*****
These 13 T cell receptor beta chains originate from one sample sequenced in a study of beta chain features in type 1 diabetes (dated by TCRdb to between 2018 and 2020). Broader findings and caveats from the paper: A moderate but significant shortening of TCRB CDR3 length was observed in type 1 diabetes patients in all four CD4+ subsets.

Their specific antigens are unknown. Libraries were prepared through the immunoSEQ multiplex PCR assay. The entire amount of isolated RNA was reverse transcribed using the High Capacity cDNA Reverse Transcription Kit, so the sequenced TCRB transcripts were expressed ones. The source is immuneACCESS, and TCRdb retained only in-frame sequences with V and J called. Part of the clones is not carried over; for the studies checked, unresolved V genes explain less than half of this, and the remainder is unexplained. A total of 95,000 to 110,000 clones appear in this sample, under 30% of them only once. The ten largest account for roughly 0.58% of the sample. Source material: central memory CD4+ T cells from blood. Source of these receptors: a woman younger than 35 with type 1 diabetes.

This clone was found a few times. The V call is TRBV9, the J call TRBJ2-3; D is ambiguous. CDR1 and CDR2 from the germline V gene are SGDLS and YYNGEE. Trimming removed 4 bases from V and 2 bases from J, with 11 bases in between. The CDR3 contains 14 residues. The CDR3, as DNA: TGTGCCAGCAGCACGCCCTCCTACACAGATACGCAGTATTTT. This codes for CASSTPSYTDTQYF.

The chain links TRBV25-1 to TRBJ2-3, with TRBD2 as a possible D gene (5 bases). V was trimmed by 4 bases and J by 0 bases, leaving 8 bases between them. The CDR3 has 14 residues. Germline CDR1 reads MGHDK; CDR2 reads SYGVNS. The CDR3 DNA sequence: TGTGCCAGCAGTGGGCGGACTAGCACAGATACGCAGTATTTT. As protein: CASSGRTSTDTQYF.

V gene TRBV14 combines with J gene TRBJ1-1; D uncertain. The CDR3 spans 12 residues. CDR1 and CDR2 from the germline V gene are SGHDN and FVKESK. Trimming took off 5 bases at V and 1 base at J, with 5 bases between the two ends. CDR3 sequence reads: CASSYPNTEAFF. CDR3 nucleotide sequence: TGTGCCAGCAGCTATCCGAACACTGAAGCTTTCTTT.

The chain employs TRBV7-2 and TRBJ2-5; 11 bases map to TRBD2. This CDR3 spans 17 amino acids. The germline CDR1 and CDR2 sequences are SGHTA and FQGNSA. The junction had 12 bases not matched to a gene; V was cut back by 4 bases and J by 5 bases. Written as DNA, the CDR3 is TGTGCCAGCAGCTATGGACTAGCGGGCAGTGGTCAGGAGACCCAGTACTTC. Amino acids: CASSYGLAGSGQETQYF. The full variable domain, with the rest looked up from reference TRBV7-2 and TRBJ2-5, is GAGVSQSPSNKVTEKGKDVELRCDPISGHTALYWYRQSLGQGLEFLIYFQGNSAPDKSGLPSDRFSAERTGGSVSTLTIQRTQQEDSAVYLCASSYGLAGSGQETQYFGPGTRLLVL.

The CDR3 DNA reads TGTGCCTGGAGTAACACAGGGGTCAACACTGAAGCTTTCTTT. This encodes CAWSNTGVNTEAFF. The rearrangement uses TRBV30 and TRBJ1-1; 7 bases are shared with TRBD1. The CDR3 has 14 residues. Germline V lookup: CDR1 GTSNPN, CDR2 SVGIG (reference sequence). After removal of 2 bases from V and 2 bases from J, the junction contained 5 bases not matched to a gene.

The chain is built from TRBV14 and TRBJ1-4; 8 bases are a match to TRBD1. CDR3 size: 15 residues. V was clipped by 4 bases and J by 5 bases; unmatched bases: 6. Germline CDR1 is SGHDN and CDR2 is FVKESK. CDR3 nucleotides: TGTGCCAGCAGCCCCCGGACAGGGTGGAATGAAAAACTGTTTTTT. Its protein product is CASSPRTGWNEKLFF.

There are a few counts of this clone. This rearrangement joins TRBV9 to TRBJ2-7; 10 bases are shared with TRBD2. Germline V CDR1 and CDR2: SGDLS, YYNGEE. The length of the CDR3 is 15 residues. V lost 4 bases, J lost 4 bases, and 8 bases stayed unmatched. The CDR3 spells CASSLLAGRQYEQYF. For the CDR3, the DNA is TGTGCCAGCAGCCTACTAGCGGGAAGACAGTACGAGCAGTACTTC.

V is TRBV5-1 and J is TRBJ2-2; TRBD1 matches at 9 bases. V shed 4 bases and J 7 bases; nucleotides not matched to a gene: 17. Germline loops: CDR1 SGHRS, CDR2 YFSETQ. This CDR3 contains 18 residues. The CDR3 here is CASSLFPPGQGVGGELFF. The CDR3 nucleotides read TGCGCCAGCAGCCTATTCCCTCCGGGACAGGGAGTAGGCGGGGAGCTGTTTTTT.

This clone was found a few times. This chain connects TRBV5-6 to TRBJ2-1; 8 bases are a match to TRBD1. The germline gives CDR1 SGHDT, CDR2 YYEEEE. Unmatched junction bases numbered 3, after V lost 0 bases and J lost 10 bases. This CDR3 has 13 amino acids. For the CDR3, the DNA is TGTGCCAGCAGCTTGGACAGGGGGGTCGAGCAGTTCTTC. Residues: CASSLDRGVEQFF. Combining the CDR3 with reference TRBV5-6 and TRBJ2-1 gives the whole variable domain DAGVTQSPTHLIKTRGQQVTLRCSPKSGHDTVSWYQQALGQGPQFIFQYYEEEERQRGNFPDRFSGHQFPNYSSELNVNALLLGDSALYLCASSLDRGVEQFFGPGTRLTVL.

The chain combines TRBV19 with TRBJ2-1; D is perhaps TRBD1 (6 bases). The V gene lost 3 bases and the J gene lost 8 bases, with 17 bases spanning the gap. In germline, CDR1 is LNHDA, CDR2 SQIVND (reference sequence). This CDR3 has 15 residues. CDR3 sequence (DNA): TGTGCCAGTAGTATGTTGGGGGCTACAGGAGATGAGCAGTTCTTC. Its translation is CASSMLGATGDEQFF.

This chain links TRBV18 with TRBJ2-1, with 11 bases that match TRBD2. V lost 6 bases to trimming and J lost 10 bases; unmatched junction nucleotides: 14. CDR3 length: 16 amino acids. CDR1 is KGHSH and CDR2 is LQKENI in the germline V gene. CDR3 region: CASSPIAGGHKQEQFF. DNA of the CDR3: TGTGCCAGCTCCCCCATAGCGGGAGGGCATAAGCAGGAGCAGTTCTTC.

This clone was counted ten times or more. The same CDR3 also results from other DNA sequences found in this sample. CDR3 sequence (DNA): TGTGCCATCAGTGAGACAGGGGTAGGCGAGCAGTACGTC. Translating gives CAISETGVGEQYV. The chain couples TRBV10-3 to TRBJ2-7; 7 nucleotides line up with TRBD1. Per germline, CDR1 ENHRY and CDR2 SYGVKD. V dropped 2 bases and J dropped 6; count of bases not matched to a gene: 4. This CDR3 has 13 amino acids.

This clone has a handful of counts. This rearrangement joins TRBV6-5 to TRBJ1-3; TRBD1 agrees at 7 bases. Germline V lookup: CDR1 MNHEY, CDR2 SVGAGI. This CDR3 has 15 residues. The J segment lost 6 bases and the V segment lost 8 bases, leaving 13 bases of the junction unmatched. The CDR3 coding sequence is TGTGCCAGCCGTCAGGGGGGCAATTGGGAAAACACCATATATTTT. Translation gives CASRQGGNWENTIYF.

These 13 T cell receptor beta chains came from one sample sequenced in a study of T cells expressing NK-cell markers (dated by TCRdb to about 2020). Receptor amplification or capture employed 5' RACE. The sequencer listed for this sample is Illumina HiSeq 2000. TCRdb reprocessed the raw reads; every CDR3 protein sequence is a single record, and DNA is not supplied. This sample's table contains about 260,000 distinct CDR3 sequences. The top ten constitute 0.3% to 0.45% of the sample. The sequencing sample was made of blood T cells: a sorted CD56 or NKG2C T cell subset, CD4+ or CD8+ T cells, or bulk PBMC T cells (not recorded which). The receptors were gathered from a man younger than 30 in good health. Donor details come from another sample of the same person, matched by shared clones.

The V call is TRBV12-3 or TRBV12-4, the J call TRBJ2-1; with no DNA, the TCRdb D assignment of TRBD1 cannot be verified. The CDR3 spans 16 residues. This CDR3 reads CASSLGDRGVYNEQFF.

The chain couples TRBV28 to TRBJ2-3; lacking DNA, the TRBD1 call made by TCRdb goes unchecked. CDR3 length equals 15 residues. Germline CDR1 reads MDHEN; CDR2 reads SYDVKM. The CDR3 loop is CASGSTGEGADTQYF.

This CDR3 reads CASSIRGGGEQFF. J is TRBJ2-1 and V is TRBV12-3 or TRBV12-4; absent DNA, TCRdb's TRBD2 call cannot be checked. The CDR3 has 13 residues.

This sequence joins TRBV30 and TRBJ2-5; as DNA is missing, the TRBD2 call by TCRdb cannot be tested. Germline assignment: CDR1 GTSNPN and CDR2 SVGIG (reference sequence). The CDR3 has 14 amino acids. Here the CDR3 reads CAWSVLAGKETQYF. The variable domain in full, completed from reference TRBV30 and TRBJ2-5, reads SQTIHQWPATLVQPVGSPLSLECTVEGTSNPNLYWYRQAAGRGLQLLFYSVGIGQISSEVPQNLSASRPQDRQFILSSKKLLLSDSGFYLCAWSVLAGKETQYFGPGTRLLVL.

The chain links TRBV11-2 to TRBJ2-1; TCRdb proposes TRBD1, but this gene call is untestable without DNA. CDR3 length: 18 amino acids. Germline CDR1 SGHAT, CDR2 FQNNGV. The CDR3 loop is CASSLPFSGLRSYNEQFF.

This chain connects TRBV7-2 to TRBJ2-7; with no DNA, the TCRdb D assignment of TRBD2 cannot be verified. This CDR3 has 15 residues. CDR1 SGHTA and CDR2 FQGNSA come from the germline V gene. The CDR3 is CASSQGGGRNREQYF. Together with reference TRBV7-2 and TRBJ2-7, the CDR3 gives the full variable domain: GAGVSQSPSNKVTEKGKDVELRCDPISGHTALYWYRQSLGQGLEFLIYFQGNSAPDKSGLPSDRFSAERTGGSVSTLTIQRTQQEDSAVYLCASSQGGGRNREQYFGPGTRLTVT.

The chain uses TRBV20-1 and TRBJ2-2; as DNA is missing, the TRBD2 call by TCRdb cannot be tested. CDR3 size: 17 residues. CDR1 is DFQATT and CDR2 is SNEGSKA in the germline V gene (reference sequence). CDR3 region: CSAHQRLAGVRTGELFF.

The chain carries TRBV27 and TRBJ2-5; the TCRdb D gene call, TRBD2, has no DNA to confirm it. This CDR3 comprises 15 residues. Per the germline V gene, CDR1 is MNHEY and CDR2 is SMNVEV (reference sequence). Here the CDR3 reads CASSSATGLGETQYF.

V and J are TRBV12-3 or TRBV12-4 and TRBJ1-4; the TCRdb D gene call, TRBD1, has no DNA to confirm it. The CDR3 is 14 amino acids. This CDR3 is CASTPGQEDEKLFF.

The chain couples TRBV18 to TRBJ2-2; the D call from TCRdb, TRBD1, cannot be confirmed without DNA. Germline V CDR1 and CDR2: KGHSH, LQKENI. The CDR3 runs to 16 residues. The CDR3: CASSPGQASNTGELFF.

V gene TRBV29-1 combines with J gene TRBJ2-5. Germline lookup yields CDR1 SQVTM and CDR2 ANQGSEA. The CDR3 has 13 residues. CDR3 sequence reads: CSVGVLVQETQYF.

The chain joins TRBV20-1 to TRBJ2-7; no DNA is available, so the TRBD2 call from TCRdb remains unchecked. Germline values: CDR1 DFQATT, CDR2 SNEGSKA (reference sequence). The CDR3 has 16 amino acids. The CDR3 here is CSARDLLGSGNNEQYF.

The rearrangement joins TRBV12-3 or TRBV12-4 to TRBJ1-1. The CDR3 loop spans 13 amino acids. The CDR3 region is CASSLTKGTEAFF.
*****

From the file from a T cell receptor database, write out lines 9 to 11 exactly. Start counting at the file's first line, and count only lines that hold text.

There are a few counts of this clone. This rearrangement joins TRBV9 to TRBJ2-7; 10 bases are shared with TRBD2. Germline V CDR1 and CDR2: SGDLS, YYNGEE. The length of the CDR3 is 15 residues. V lost 4 bases, J lost 4 bases, and 8 bases stayed unmatched. The CDR3 spells CASSLLAGRQYEQYF. For the CDR3, the DNA is TGTGCCAGCAGCCTACTAGCGGGAAGACAGTACGAGCAGTACTTC.

V is TRBV5-1 and J is TRBJ2-2; TRBD1 matches at 9 bases. V shed 4 bases and J 7 bases; nucleotides not matched to a gene: 17. Germline loops: CDR1 SGHRS, CDR2 YFSETQ. This CDR3 contains 18 residues. The CDR3 here is CASSLFPPGQGVGGELFF. The CDR3 nucleotides read TGCGCCAGCAGCCTATTCCCTCCGGGACAGGGAGTAGGCGGGGAGCTGTTTTTT.

This clone was found a few times. This chain connects TRBV5-6 to TRBJ2-1; 8 bases are a match to TRBD1. The germline gives CDR1 SGHDT, CDR2 YYEEEE. Unmatched junction bases numbered 3, after V lost 0 bases and J lost 10 bases. This CDR3 has 13 amino acids. For the CDR3, the DNA is TGTGCCAGCAGCTTGGACAGGGGGGTCGAGCAGTTCTTC. Residues: CASSLDRGVEQFF. Combining the CDR3 with reference TRBV5-6 and TRBJ2-1 gives the whole variable domain DAGVTQSPTHLIKTRGQQVTLRCSPKSGHDTVSWYQQALGQGPQFIFQYYEEEERQRGNFPDRFSGHQFPNYSSELNVNALLLGDSALYLCASSLDRGVEQFFGPGTRLTVL.